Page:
Budgeting Best Practices

Now it is required of stewards that they be found faithful.”
~ 1 Corinthians 4:2 Berean Study Bible

Which budget conversation is more profitable?  One characterized by cost control, turf protection, short-term thinking, and a survivor mentality, or one focused upon strategic priorities, value, student learning, and sustainability.  Too many private colleges spend their time having the first conversation that produces little hope for a vibrant future.

A survey of 56 CFO’s of Christian colleges found that approximately 80% use an incremental or modified incremental budgeting process which tends to reinforce the status quo.  Many want to change but are not sure what to do.

I recommend three changes that will foster a robust conversation about the health and vitality of the institution.  They are:

  1. Ask strategic questions.
  2. Improve the budgeting process.
  3. Reframe the budget.

Ask Strategic Questions
My recommendation is that campus leaders and trustees work together to answer these questions:

  1. What is the institution’s response to affordability?
  2. How does the institution differentiate itself?
  3. Is the curriculum compelling to prospective students?
  4. Is the curriculum delivered in relevant ways using current technology?
  5. Are faculty deployed strategically and cost effectively?
  6. Are courses designed and delivered to ensure consistency and high quality?
  7. Do faculty interact in ways that impact students’ lives and add significant value?
  8. How can the cost per student be significantly decreased and quality increased?
  9. Is the use of existing facilities maximized?
  10. Are leaders comfortable with the level of student debt?
  11. How will the institution respond to online learning technology and the expansion of online providers?
  12. Does real learning occur? How do you know?
  13. Do graduates possess the skills employer’s desire? How do you know?

Improve the Budgeting Process
I recommend a participatory budgeting process characterized by:

  • Using a budget committee that the CFO doesn’t chair.
  • Set clear expectations and clarify roles.
  • Start early and allow enough time.
  • Provide timely data.
  • Schedule campus-wide meetings during the process.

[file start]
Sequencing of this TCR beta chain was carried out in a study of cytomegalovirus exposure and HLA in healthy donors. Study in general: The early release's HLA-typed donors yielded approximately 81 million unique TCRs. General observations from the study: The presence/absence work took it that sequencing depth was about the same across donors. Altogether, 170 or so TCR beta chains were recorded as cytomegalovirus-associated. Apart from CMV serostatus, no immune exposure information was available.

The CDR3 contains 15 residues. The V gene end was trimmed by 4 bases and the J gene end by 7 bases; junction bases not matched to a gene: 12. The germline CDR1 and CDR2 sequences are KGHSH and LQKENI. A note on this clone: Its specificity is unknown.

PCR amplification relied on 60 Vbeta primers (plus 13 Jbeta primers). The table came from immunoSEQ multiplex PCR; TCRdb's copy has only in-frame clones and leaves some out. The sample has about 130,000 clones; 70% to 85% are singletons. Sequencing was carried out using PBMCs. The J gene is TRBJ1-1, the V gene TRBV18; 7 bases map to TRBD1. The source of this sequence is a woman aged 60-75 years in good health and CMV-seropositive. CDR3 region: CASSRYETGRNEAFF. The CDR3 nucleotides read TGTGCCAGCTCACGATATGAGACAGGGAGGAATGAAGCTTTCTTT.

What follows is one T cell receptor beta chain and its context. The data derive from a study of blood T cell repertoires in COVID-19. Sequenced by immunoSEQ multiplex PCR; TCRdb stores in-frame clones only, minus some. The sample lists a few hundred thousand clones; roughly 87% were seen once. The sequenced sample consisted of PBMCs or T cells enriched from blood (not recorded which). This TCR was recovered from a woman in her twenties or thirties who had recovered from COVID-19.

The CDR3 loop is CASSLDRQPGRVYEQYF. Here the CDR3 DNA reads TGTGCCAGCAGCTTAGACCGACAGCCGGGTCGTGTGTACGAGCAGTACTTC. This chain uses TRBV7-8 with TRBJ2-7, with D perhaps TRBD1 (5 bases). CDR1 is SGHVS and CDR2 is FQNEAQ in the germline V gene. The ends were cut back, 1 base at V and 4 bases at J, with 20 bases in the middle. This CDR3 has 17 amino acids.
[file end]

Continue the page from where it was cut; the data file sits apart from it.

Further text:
• Involve trustees early and often.
  • Appoint overlapping membership between budget committee and other governing bodies.
  • Link the budget to the strategic plan.

Reframe the Budget
There is a need to reframe the budget using margin-based budgeting which holds revenue-producing unit leaders at the college, school, program and department levels responsible for achieving a pre-determined margin based on direct income and direct expenses—before the allocation of central administration. Non-revenue producing units are expected to keep costs within a stated percentage of total income.

The benefits of using margin-based budget include:

  • Delegating responsibility and accountability
  • Empowering academic leaders
  • Pushing decision-making down to the program level
  • Increasing transparency
  • Facilitating the establishment and use of metrics
  • Budgeting stays in equilibrium regardless of enrollment
  • Forcing discipline and breaking free of tradition

I believe these three changes—asking strategic changes, implementing a participatory budget process, and reframing the budget to be margin-based—can make a significant difference in the budgeting conversation on any campus and the basic business principles may be put to use in other types of organizations.

[1] Adapted from a presentation I made to the Association of Business Administrators of Christian Colleges in February 2013.

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